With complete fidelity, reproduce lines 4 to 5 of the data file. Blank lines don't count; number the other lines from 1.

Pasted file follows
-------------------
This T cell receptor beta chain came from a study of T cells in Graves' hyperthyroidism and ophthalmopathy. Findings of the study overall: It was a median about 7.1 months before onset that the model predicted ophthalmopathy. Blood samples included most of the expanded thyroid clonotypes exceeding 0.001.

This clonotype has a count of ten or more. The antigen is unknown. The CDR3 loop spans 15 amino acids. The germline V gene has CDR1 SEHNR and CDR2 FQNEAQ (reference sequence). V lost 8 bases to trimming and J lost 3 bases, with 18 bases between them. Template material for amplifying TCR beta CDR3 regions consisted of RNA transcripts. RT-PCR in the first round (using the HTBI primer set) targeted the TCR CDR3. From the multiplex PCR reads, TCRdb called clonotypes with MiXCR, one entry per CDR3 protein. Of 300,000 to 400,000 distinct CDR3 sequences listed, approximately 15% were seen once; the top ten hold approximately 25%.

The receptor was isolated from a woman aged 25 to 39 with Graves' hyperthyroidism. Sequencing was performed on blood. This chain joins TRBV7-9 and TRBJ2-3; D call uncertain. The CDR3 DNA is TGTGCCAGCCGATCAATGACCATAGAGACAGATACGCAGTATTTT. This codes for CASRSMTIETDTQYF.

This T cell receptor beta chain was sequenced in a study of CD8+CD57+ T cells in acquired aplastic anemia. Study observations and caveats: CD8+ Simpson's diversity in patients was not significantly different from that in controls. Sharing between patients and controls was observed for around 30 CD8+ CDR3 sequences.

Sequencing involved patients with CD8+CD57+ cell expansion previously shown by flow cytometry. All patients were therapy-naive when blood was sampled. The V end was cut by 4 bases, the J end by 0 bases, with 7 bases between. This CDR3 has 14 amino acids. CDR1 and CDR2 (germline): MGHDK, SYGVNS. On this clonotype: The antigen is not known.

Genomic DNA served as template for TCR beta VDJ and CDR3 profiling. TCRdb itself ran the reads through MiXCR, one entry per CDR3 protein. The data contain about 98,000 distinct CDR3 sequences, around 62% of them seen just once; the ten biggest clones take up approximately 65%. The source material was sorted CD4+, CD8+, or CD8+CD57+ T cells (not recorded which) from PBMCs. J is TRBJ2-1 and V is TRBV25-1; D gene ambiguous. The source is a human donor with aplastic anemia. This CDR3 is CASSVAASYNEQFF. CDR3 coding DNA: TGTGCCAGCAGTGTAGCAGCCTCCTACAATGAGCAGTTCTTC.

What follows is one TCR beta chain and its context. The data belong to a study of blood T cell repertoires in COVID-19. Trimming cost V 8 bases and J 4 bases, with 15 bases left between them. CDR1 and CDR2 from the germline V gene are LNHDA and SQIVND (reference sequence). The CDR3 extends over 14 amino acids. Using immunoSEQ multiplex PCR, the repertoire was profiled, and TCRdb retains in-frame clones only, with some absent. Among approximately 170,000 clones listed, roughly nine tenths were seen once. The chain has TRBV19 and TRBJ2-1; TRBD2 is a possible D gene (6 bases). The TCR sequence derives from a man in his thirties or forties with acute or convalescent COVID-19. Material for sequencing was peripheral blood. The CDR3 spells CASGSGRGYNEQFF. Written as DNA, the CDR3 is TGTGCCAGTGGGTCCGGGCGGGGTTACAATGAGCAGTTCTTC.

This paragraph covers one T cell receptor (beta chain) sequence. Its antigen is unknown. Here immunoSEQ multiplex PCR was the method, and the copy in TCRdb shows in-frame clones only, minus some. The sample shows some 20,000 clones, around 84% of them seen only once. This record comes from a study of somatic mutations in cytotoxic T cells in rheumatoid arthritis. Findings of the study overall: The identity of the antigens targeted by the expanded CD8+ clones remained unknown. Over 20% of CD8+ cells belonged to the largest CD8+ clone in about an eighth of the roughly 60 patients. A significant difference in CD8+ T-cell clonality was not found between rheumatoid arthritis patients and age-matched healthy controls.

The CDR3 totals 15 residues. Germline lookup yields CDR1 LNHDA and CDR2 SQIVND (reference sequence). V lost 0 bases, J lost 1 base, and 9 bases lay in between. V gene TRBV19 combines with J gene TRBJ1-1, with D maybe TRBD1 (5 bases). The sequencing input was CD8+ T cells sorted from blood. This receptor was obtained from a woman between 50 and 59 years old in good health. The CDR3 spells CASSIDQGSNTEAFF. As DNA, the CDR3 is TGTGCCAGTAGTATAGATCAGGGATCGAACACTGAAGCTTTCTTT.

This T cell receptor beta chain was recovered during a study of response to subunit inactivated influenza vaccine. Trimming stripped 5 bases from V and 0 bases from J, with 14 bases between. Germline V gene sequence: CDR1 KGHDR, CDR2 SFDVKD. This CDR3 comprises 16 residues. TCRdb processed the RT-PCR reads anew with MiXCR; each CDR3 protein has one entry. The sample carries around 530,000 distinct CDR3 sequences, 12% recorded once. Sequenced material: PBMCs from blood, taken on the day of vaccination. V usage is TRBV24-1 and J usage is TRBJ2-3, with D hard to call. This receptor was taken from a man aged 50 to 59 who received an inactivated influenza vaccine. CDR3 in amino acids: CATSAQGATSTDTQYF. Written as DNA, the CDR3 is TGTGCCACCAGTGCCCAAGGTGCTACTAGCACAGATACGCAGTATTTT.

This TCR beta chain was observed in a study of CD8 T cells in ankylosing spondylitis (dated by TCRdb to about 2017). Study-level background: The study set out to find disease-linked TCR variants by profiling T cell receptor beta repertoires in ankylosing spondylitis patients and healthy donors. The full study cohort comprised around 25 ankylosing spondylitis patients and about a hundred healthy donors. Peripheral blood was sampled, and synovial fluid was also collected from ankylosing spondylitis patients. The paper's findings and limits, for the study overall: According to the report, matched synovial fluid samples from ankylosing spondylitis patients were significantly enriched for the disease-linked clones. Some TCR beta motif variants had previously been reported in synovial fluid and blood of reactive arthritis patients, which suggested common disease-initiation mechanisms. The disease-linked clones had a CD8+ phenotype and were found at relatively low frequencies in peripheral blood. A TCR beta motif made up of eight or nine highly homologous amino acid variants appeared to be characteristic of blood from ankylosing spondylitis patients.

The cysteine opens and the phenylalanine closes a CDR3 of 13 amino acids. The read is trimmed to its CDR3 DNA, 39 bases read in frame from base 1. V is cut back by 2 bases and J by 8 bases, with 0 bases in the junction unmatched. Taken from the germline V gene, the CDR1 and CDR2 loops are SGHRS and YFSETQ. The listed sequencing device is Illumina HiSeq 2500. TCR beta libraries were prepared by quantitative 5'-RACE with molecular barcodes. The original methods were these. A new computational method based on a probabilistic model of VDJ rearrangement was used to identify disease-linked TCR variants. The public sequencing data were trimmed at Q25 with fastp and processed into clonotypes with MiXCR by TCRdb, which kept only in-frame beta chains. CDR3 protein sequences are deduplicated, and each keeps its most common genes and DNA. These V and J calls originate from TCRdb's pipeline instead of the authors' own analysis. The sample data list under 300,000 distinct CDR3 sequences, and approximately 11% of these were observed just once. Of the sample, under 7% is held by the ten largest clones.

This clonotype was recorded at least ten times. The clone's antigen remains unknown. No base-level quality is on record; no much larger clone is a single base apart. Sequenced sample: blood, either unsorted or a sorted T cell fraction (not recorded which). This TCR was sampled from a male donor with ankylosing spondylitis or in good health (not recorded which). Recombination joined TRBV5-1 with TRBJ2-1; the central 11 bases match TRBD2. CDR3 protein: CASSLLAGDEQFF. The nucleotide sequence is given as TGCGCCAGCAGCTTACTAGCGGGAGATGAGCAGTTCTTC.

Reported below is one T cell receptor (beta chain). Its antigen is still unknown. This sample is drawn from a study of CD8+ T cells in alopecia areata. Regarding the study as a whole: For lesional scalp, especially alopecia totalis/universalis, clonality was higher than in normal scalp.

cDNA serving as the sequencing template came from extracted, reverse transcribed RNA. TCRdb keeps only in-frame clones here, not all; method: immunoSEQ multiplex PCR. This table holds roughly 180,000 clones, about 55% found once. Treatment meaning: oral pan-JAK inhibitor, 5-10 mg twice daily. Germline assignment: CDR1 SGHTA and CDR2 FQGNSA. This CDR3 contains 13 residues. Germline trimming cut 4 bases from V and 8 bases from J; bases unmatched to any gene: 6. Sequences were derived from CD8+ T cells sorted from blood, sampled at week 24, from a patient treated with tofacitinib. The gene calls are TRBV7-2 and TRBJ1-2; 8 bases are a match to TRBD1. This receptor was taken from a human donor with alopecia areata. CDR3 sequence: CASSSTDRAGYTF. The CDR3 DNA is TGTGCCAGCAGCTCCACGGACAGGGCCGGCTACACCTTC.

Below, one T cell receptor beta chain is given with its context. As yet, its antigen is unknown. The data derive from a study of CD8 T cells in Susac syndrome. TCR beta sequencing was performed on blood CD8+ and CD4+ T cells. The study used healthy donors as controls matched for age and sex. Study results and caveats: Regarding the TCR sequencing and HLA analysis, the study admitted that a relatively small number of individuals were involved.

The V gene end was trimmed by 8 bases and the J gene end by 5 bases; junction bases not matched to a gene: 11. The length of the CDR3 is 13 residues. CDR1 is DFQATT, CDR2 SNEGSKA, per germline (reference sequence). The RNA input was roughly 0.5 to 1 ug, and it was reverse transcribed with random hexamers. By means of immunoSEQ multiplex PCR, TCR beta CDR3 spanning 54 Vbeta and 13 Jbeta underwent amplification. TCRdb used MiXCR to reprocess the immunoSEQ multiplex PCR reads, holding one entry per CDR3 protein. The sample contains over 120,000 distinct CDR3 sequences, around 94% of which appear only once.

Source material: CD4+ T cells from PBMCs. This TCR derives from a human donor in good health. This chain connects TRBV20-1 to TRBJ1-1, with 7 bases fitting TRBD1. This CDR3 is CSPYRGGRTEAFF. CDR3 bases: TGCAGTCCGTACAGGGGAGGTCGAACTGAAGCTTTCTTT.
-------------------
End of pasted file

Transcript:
This T cell receptor beta chain was sequenced in a study of CD8+CD57+ T cells in acquired aplastic anemia. Study observations and caveats: CD8+ Simpson's diversity in patients was not significantly different from that in controls. Sharing between patients and controls was observed for around 30 CD8+ CDR3 sequences.

Sequencing involved patients with CD8+CD57+ cell expansion previously shown by flow cytometry. All patients were therapy-naive when blood was sampled. The V end was cut by 4 bases, the J end by 0 bases, with 7 bases between. This CDR3 has 14 amino acids. CDR1 and CDR2 (germline): MGHDK, SYGVNS. On this clonotype: The antigen is not known.